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Darren Quick

Darren Quick

Darren's love of technology started in primary school with a Nintendo Game & Watch Donkey Kong (still functioning) and a Commodore VIC 20 computer (not still functioning). In high school he upgraded to a 286 PC, and he's been following Moore's law ever since. This love of technology continued through a number of university courses and crappy jobs until 2008, when his interests found a home at Gizmag.

— Mobile Technology

Samsung watch phone calls in early

Looks like Samsung is going to beat LG to the punch with the release of its S9110 watch phone due to hit stores before the rival LG GD910 – in France anyway. Aimed at Dick Tracy fans and gadget lovers alike the S9110 even manages to squeeze a few more features into its diminutive body, including a larger 1.76-inch touchscreen (to the GD910’s 1.43-inch), Bluetooth 2.1 and Outlook email sync. Read More
— Wearable Electronics

Orb Bluetooth headset redefines the ear-ring

Although Bluetooth headsets have come a long way in the style stakes, you can still look and feel a bit like a dork getting about town with one permanently affixed to your ear. Also, since they are usually designed to mold to the shape of the ear, they can be a little awkward to stuff in a pocket when not in use. An innovative new Bluetooth headset called the Orb solves this problem by transforming from a wireless earpiece into a ring that can be worn on your finger. Read More
— Computers

Is this the world's most expensive (and annoying) 16GB Flash drive?

If there’s one thing you could expect to rely on when it comes to Flash memory it’s that as capacities increase over time, prices decrease. It’s a rule that has been borne out over the years and its continuation has been a source of comfort that everything is right with the world. Now Japan’s Solid Alliance has thrown our world askew with the release of the Mnemosyne, a 16GB flash drive that is yours for the paltry sum of one million yen (approx. USD$10,000.) Read More
— Medical

Possible cure for radiation sickness discovered?

According to a report in the Israeli newspaper, Yediot Ahronoth, US and Israeli researchers have developed a drug that offers protection from the damaging effects of radiation sickness. The medication could not only provide effective protection in the event of a nuclear or “dirty bomb” attack, but it could also enable cancer patients to be treated with more powerful doses of radiation. Read More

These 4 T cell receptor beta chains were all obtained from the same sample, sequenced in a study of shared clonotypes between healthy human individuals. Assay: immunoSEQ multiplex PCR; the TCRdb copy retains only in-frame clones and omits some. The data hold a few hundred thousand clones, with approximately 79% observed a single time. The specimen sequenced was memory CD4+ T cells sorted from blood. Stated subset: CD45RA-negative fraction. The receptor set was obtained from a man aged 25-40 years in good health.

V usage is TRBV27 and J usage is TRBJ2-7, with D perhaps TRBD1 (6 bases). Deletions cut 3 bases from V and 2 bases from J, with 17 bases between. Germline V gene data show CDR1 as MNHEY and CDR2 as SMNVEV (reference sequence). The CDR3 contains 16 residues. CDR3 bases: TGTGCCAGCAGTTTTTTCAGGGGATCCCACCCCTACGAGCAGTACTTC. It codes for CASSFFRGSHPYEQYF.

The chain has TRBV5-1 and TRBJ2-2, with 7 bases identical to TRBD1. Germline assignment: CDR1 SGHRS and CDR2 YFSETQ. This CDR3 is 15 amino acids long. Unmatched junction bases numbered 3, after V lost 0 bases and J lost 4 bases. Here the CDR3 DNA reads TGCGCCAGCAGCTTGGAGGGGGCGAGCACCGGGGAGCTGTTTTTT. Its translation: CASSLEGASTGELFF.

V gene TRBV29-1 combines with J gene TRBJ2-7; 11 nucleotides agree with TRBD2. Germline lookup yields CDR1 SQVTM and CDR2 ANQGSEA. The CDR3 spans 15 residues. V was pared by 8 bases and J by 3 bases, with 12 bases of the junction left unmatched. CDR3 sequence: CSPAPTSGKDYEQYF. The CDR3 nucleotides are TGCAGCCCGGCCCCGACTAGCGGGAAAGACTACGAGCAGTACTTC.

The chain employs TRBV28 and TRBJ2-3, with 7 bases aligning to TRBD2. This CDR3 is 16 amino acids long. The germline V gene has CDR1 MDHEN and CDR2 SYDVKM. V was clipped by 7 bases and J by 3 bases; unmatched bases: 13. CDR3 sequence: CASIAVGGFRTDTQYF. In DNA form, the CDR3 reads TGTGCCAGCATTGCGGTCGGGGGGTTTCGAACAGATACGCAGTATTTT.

— Around The Home

Eternaleds' liquid-cooled LED light bulb

Liquid-cooled PCs are a mainstay for PC enthusiasts looking to eek every last bit of performance from their beloved machines and now it seems this approach has reached the world of the LED light bulb. A company called Eternaleds has introduced the HydraLux-4 LED Bulb, the world’s first LED light bulb to use "liquid-cooling technology" to give a true 360-degree light like a regular incandescent light bulb. Read More
— Computers

Share your point of view with the EVGA InterView 1700 Dual-Panel Display

For users who find that one display is never enough and can’t afford the NEC CRV43, EVGA has released the InterView 1700 Dual-Monitor system. The unit consists of two side-by-side 17-inch widescreen LCD monitors suspended on a central frame, which houses a built-in 1.3MP webcam, built-in microphone, and three port USB 2.0 hub. With a supported graphics card the dual displays can be set up as a span to provide an extended desktop, or cloned to allow one display to be flipped 180 degrees for easy viewing by a second person on the opposite side of the desk. Read More
— Digital Cameras

Holographic laser projection technology to transform any surface into a touch screen

Light Blue Optics (LBO) has received an injection of funds to further its development of, among other things, a holographic laser projection technology. The big news is that this technology can be touch-enabled, meaning any flat surface, such as a table, can be instantly transformed into a touch-sensitive display, eliminating the need for a touch screen and allowing users to directly interact with multimedia content. Read More
— Computers

LG's XF1 external multimedia HDD looks the part

Those looking for a way to get movies and other digital media stored on a PC from the study onto the TV in the lounge have a few choices open to them. These include burning the content to CD or DVD, sending the content wirelessly to a media streamer or transporting the content on a USB drive. Those looking at the latter option have a new drive from LG to consider in the form of the XF1, which sports HDMI and composite outputs for direct connection to a TV. Read More
— Music

Bose announces SoundLink wireless music system

The digitization of music has seen many people’s music collections move from the CD rack to the hard drive. Although the computer is a great place to store music, it can limit the listening experience thanks to the less than stellar speakers that are often tied to it. Bose has unveiled its new designed for people who want to listen to music stored on their computer, but don’t necessarily want to be at their computer to enjoy it - the SoundLink wireless music system. Read More
— Environment

Capturing more heat from low-temp resources to aid geothermal power

Geothermal power is cost effective, reliable, and environmentally friendly, but it has previously been limited to geographic areas near tectonic plate boundaries. New technologies, such as that employed in the Raser low-temperature binary geothermal plant, promise to expand the opportunities for geothermal plants. Now scientists at the Department of Energy's Pacific Northwest National Laboratory (PNNL) have devised a method for capturing significantly more heat from low-temperature geothermal resources to further boost the possibility of virtually pollution-free electricity. Read More